13. Coronavirus Pandemic to Test Limits of How Much Debt U.S. Can Bear

      The coronavirus pandemic is about to test the bounds of how much debt the U.S. government can bear.

      Now analysts say the deficit will soar well past the record $1.5 trillion hit in 2009, when the U.S. reeled through two years of financial crisis and recession.

      14. Mike Bloomberg transfers his campaign assets to Democratic Party to fight President Trump in swing states

      Former New York mayor Mike Bloomberg has decided to donate significant components of his shuttered presidential campaign to the Democratic Party, a historic bequest that includes an $18 million cash infusion to organize for the general election in swing states.

      The decision, which exploits a provision in campaign finance law available only to federal candidates, amounts to a shift in strategy for the billionaire political activist, who had previously promised to personally fund ground staff and offices in six states through an independent expenditure effort.

      15. Trump Asks States to Keep Quiet About Jobless Figures

      The Trump administration asked states to abstain from releasing unemployment-claims figures prior to the publication of a national compilation of weekly U.S. jobless claims, according to a state labor department official.

      The official cited an email sent on Wednesday from Gay Gilbert, an administrator at the U.S. Labor Department. The message, sent as states across the nation started reporting surges in claims tied to the coronavirus pandemic, said jobless claims are closely watched by policy makers and financial markets.

      16 ‘I’m going to keep pushing.’ Anthony Fauci tries to make the White House listen to facts of the pandemic

      Science Insider’s Jon Cohen has interviews Dr. Anthony Fauci on the coronavirus pandemic:

      Q: Most everyone thinks that you’re doing a remarkable job, but you’re standing there as the representative of truth and facts, and things are being said that aren’t true and aren’t factual.

      A: The way it happened is that after he made that statement [suggesting China could have revealed the discovery of a new coronavirus 3 to 4 months earlier], I told the appropriate people, it doesn’t comport, because 2 or 3 months earlier would have been September. The next time they sit down with him and talk about what he’s going to say, they will say, “By the way, Mr. President, be careful about this and don’t say that.” But I can’t jump in front of the microphone and push him down. OK, he said it. Let’s try and get it corrected for the next time.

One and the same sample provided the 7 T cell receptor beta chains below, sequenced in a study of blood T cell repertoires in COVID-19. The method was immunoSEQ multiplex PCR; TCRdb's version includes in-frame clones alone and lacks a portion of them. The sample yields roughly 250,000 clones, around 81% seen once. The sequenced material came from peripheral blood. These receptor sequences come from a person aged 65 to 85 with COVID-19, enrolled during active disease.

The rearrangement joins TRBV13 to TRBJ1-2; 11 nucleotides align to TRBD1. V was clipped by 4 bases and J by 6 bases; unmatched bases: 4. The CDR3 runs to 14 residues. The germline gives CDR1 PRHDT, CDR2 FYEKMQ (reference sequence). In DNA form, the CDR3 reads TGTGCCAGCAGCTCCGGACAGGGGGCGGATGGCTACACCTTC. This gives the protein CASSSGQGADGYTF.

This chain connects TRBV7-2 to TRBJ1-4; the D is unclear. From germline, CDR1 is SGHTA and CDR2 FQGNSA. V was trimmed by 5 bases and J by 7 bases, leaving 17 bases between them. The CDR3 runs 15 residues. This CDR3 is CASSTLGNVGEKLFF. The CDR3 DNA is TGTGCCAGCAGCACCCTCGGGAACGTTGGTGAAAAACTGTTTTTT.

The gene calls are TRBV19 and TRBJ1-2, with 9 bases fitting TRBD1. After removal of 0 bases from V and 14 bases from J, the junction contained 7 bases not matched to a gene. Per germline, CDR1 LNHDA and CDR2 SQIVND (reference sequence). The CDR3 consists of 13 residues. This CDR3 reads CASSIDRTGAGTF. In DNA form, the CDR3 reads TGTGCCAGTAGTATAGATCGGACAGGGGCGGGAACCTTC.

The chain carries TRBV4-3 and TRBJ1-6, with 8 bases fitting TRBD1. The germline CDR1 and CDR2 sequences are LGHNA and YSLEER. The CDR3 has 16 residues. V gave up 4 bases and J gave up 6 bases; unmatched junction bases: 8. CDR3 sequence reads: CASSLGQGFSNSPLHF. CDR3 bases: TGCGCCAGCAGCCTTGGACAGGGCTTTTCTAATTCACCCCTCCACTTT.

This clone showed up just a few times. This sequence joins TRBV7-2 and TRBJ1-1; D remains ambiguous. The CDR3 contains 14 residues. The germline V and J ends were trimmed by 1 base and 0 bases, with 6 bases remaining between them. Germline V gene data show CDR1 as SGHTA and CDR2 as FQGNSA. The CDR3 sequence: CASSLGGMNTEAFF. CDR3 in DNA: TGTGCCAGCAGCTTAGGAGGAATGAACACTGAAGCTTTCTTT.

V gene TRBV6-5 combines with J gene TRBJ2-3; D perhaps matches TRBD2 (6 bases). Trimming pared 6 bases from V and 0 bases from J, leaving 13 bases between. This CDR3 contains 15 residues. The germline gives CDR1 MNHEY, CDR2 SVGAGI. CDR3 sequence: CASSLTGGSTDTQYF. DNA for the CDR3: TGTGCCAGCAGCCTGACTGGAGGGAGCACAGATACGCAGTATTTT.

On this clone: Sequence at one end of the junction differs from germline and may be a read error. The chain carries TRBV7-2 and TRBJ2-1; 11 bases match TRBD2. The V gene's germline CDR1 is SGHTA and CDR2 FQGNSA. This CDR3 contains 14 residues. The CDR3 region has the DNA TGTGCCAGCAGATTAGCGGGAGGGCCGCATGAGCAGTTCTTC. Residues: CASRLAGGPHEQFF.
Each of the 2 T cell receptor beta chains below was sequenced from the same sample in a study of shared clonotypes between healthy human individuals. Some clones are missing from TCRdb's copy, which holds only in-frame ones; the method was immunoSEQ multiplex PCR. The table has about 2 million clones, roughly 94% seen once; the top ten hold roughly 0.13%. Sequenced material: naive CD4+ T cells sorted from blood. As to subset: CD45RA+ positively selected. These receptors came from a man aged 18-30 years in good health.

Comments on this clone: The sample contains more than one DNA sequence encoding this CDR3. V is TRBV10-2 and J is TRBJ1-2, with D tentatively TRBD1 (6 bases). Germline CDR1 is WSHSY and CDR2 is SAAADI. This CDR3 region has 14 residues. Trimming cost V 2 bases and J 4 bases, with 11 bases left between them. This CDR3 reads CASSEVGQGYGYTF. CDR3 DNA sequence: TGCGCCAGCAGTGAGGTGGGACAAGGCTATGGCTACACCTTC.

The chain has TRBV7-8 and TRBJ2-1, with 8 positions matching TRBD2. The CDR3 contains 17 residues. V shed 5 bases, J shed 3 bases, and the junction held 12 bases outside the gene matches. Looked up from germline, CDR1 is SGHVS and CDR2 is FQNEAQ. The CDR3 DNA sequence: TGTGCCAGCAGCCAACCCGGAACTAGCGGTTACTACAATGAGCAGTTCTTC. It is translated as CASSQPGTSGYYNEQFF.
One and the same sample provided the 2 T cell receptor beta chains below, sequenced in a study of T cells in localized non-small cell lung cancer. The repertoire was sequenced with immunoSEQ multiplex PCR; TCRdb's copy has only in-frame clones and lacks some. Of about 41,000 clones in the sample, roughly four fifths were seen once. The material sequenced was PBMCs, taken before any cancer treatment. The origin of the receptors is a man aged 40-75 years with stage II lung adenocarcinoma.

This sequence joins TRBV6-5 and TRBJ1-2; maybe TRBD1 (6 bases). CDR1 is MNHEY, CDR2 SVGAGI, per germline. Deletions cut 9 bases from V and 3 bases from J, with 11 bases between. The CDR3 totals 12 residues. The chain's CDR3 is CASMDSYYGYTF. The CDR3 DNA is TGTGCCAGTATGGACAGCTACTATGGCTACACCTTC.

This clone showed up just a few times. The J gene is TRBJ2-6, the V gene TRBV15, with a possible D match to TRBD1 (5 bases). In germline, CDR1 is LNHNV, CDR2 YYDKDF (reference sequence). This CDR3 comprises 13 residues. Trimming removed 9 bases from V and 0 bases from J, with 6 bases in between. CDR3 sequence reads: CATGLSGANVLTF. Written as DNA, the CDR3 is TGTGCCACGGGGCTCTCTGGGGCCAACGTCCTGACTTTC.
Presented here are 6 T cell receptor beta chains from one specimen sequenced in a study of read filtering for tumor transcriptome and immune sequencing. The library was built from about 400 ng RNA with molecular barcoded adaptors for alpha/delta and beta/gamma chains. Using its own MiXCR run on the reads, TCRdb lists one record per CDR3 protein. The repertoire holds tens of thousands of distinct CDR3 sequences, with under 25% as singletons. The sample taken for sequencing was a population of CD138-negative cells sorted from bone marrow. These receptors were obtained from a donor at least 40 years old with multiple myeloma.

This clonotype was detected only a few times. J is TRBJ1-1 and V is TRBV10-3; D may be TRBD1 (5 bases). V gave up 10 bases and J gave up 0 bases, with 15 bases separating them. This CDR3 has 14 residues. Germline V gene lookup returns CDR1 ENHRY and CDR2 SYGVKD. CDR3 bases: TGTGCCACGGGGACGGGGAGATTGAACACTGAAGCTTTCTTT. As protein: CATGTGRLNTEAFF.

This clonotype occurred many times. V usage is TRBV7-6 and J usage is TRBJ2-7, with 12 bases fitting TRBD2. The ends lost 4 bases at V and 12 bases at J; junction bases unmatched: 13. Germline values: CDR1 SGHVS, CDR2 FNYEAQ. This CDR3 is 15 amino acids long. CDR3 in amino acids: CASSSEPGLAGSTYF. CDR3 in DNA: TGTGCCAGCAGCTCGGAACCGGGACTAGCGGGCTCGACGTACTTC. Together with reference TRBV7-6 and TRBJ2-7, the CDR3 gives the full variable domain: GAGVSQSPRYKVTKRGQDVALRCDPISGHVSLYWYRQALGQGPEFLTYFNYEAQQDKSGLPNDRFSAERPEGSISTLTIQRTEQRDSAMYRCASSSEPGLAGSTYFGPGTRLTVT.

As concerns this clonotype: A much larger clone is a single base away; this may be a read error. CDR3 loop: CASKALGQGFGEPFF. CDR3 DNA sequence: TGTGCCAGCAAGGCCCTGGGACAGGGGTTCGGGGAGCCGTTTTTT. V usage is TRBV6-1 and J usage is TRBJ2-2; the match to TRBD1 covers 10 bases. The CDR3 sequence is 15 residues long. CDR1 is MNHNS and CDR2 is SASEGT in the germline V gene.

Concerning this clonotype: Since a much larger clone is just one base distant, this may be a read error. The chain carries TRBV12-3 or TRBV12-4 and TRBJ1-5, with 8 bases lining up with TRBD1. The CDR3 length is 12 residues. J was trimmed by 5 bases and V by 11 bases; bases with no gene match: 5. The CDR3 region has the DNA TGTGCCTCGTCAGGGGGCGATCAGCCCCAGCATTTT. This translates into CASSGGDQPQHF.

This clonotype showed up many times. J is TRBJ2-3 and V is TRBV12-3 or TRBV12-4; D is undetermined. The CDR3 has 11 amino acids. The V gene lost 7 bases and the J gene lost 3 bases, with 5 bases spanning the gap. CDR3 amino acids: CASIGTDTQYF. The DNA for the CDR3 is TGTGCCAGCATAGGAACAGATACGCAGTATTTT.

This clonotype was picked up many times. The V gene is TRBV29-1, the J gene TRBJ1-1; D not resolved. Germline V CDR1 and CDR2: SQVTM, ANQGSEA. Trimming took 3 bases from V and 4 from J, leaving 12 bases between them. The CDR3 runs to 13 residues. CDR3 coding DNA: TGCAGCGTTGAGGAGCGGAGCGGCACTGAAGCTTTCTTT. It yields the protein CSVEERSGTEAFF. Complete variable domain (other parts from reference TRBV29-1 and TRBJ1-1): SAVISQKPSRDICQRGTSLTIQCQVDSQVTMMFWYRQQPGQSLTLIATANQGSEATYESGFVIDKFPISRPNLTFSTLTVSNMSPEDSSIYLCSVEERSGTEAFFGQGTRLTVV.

Q: You have not said China virus. (Trump frequently calls the cause of the spreading illness known as coronavirus disease 2019 a “China virus” or a “Chinese virus.”)

      A: Ever.

      Q: And you never will, will you?

      A: No

      17. Man dies after self-medicating with chloroquine

      "A man has died and his wife is under critical care after the couple, both in their 60s, ingested chloroquine phosphate," one of the anti-malaria drugs that Trump has promoted in recent days, according to Banner Health, the hospital system that treated both patients.

      18. Biden reaching out to unite party by adopting Warren bankruptcy plan, Sanders tuition free plan

      Joe Biden is headed to be our nominee, but he’s already stepping up in a big way. He announced via Twitter he’s adopting two plans that Elizabeth Warren and Bernie Sanders have championed.

      Across the country, middle and working class families are being squeezed by debt. This is a massive problem, and one that we need all of the best ideas to solve. That's why today, I'm adopting two plans from @BernieSanders and @ewarren to achieve this.

      First: Bernie has put forward a plan that would make public colleges and universities free for families whose income is below $125,000. It's a good idea, and after consideration, I am proud to add it to my platform.

      Second: Few people in the country understand how bankruptcy hurts working families more than Elizabeth Warren. Today, I am fully endorsing and adopting her bankruptcy plan, which she called "Fixing Our Bankruptcy System to Give People a Second Chance."

      This primary has brought out our party's best ideas, and our nation is better for it. If I'm President, I'll continue to bring the best ideas from all corners of the country and fight to make them reality. To see these plans, you can go to my website.  — Joe Biden tweet

      19. Wuhan Virus Dispute

      Because the idea of a joint declaration by the seven important industrialized countries on the corona crisis is on the brink , according to information from European diplomatic circles . The reason is a dispute over what the pandemic should be called.

      Accordingly, the State Department insists on the name "Wuhan virus," US Secretary of State Mike Pompeo represents the line of his president. Donald Trump speaks mostly of the "Chinese virus" at press conferences and on Twitter.

      The rigid stance of the US government fits the course Trump is taking in the corona crisis: the Chinese are to blame, Europe reacted too late and contributed to the virus reaching the United States. That is his line.

      20. The DAILY GRILL

      “They’re scaring the living hell out of people and I see it again as like, ‘Oh, let’s bludgeon Trump with this new hoax.’” — Hannity on March 8th.


      “This program has always taken the coronavirus seriously and we’ve never called the virus a hoax.” -- Hannity ten days later, on March 18th.